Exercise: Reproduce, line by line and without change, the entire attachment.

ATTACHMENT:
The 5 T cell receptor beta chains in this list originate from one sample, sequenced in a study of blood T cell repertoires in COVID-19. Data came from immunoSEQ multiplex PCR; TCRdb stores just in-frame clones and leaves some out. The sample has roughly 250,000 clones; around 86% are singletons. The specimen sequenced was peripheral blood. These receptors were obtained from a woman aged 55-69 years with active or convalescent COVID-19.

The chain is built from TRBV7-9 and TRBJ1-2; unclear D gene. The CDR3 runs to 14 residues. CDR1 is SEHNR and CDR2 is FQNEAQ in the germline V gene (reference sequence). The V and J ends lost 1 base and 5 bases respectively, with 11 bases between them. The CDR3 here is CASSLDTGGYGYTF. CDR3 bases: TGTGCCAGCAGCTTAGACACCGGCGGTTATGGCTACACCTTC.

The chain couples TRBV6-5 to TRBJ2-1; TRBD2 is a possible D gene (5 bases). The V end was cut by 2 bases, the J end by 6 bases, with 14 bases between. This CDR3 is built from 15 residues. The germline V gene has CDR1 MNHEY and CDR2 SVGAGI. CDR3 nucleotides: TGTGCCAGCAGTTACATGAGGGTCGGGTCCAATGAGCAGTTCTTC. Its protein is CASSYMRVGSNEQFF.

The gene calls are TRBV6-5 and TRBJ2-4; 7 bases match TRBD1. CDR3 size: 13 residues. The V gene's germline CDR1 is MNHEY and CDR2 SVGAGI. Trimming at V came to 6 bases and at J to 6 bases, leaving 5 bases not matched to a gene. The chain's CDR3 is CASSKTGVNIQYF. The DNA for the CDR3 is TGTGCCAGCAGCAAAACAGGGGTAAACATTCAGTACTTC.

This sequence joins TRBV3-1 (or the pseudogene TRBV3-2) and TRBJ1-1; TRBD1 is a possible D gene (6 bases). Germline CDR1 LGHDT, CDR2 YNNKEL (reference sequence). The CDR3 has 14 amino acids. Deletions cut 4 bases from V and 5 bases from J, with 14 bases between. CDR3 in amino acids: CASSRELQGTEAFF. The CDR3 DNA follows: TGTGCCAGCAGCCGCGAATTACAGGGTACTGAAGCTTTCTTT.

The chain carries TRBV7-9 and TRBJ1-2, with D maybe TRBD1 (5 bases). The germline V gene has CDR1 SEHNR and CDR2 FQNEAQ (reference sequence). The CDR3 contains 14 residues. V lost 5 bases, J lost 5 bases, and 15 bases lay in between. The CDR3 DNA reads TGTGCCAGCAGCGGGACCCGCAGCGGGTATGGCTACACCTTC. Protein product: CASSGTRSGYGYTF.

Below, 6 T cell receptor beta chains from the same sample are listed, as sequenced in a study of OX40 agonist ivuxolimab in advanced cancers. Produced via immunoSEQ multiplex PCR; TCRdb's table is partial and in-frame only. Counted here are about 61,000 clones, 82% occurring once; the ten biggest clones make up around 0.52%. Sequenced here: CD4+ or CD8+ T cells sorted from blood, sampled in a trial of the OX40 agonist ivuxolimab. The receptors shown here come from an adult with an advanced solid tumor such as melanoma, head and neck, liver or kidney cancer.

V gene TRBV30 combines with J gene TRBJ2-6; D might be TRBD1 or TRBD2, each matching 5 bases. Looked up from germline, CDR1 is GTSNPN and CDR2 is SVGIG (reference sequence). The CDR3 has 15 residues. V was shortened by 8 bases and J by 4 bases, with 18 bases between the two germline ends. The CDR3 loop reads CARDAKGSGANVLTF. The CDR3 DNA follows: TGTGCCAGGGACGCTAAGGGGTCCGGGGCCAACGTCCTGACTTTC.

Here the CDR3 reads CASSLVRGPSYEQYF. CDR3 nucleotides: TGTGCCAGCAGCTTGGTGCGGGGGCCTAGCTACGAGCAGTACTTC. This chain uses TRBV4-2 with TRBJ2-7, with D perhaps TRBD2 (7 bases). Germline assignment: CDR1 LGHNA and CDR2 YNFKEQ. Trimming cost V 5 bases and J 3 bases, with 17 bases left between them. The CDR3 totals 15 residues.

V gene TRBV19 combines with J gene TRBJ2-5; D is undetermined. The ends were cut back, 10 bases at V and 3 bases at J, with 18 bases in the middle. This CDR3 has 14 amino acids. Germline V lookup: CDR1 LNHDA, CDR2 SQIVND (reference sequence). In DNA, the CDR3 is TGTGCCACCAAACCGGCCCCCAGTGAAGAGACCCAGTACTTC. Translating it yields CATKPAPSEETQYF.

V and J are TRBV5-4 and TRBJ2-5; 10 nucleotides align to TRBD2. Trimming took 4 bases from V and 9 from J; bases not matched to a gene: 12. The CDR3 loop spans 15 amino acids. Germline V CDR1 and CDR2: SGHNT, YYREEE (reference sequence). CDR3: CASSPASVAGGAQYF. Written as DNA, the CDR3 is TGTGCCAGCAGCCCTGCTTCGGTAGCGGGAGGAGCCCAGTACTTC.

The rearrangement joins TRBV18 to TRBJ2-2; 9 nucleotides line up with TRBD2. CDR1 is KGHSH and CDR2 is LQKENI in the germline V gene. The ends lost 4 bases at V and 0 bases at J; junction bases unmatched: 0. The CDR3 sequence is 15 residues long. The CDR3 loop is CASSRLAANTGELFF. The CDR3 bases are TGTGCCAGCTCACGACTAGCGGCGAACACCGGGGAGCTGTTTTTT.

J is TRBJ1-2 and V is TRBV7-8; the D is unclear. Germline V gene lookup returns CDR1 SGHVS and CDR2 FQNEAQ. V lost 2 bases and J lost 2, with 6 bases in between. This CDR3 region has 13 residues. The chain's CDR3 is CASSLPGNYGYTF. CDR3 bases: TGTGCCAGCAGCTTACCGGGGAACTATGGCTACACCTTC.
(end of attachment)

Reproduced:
The 5 T cell receptor beta chains in this list originate from one sample, sequenced in a study of blood T cell repertoires in COVID-19. Data came from immunoSEQ multiplex PCR; TCRdb stores just in-frame clones and leaves some out. The sample has roughly 250,000 clones; around 86% are singletons. The specimen sequenced was peripheral blood. These receptors were obtained from a woman aged 55-69 years with active or convalescent COVID-19.

The chain is built from TRBV7-9 and TRBJ1-2; unclear D gene. The CDR3 runs to 14 residues. CDR1 is SEHNR and CDR2 is FQNEAQ in the germline V gene (reference sequence). The V and J ends lost 1 base and 5 bases respectively, with 11 bases between them. The CDR3 here is CASSLDTGGYGYTF. CDR3 bases: TGTGCCAGCAGCTTAGACACCGGCGGTTATGGCTACACCTTC.

The chain couples TRBV6-5 to TRBJ2-1; TRBD2 is a possible D gene (5 bases). The V end was cut by 2 bases, the J end by 6 bases, with 14 bases between. This CDR3 is built from 15 residues. The germline V gene has CDR1 MNHEY and CDR2 SVGAGI. CDR3 nucleotides: TGTGCCAGCAGTTACATGAGGGTCGGGTCCAATGAGCAGTTCTTC. Its protein is CASSYMRVGSNEQFF.

The gene calls are TRBV6-5 and TRBJ2-4; 7 bases match TRBD1. CDR3 size: 13 residues. The V gene's germline CDR1 is MNHEY and CDR2 SVGAGI. Trimming at V came to 6 bases and at J to 6 bases, leaving 5 bases not matched to a gene. The chain's CDR3 is CASSKTGVNIQYF. The DNA for the CDR3 is TGTGCCAGCAGCAAAACAGGGGTAAACATTCAGTACTTC.

This sequence joins TRBV3-1 (or the pseudogene TRBV3-2) and TRBJ1-1; TRBD1 is a possible D gene (6 bases). Germline CDR1 LGHDT, CDR2 YNNKEL (reference sequence). The CDR3 has 14 amino acids. Deletions cut 4 bases from V and 5 bases from J, with 14 bases between. CDR3 in amino acids: CASSRELQGTEAFF. The CDR3 DNA follows: TGTGCCAGCAGCCGCGAATTACAGGGTACTGAAGCTTTCTTT.

The chain carries TRBV7-9 and TRBJ1-2, with D maybe TRBD1 (5 bases). The germline V gene has CDR1 SEHNR and CDR2 FQNEAQ (reference sequence). The CDR3 contains 14 residues. V lost 5 bases, J lost 5 bases, and 15 bases lay in between. The CDR3 DNA reads TGTGCCAGCAGCGGGACCCGCAGCGGGTATGGCTACACCTTC. Protein product: CASSGTRSGYGYTF.

Below, 6 T cell receptor beta chains from the same sample are listed, as sequenced in a study of OX40 agonist ivuxolimab in advanced cancers. Produced via immunoSEQ multiplex PCR; TCRdb's table is partial and in-frame only. Counted here are about 61,000 clones, 82% occurring once; the ten biggest clones make up around 0.52%. Sequenced here: CD4+ or CD8+ T cells sorted from blood, sampled in a trial of the OX40 agonist ivuxolimab. The receptors shown here come from an adult with an advanced solid tumor such as melanoma, head and neck, liver or kidney cancer.

V gene TRBV30 combines with J gene TRBJ2-6; D might be TRBD1 or TRBD2, each matching 5 bases. Looked up from germline, CDR1 is GTSNPN and CDR2 is SVGIG (reference sequence). The CDR3 has 15 residues. V was shortened by 8 bases and J by 4 bases, with 18 bases between the two germline ends. The CDR3 loop reads CARDAKGSGANVLTF. The CDR3 DNA follows: TGTGCCAGGGACGCTAAGGGGTCCGGGGCCAACGTCCTGACTTTC.

Here the CDR3 reads CASSLVRGPSYEQYF. CDR3 nucleotides: TGTGCCAGCAGCTTGGTGCGGGGGCCTAGCTACGAGCAGTACTTC. This chain uses TRBV4-2 with TRBJ2-7, with D perhaps TRBD2 (7 bases). Germline assignment: CDR1 LGHNA and CDR2 YNFKEQ. Trimming cost V 5 bases and J 3 bases, with 17 bases left between them. The CDR3 totals 15 residues.

V gene TRBV19 combines with J gene TRBJ2-5; D is undetermined. The ends were cut back, 10 bases at V and 3 bases at J, with 18 bases in the middle. This CDR3 has 14 amino acids. Germline V lookup: CDR1 LNHDA, CDR2 SQIVND (reference sequence). In DNA, the CDR3 is TGTGCCACCAAACCGGCCCCCAGTGAAGAGACCCAGTACTTC. Translating it yields CATKPAPSEETQYF.

V and J are TRBV5-4 and TRBJ2-5; 10 nucleotides align to TRBD2. Trimming took 4 bases from V and 9 from J; bases not matched to a gene: 12. The CDR3 loop spans 15 amino acids. Germline V CDR1 and CDR2: SGHNT, YYREEE (reference sequence). CDR3: CASSPASVAGGAQYF. Written as DNA, the CDR3 is TGTGCCAGCAGCCCTGCTTCGGTAGCGGGAGGAGCCCAGTACTTC.

The rearrangement joins TRBV18 to TRBJ2-2; 9 nucleotides line up with TRBD2. CDR1 is KGHSH and CDR2 is LQKENI in the germline V gene. The ends lost 4 bases at V and 0 bases at J; junction bases unmatched: 0. The CDR3 sequence is 15 residues long. The CDR3 loop is CASSRLAANTGELFF. The CDR3 bases are TGTGCCAGCTCACGACTAGCGGCGAACACCGGGGAGCTGTTTTTT.

J is TRBJ1-2 and V is TRBV7-8; the D is unclear. Germline V gene lookup returns CDR1 SGHVS and CDR2 FQNEAQ. V lost 2 bases and J lost 2, with 6 bases in between. This CDR3 region has 13 residues. The chain's CDR3 is CASSLPGNYGYTF. CDR3 bases: TGTGCCAGCAGCTTACCGGGGAACTATGGCTACACCTTC.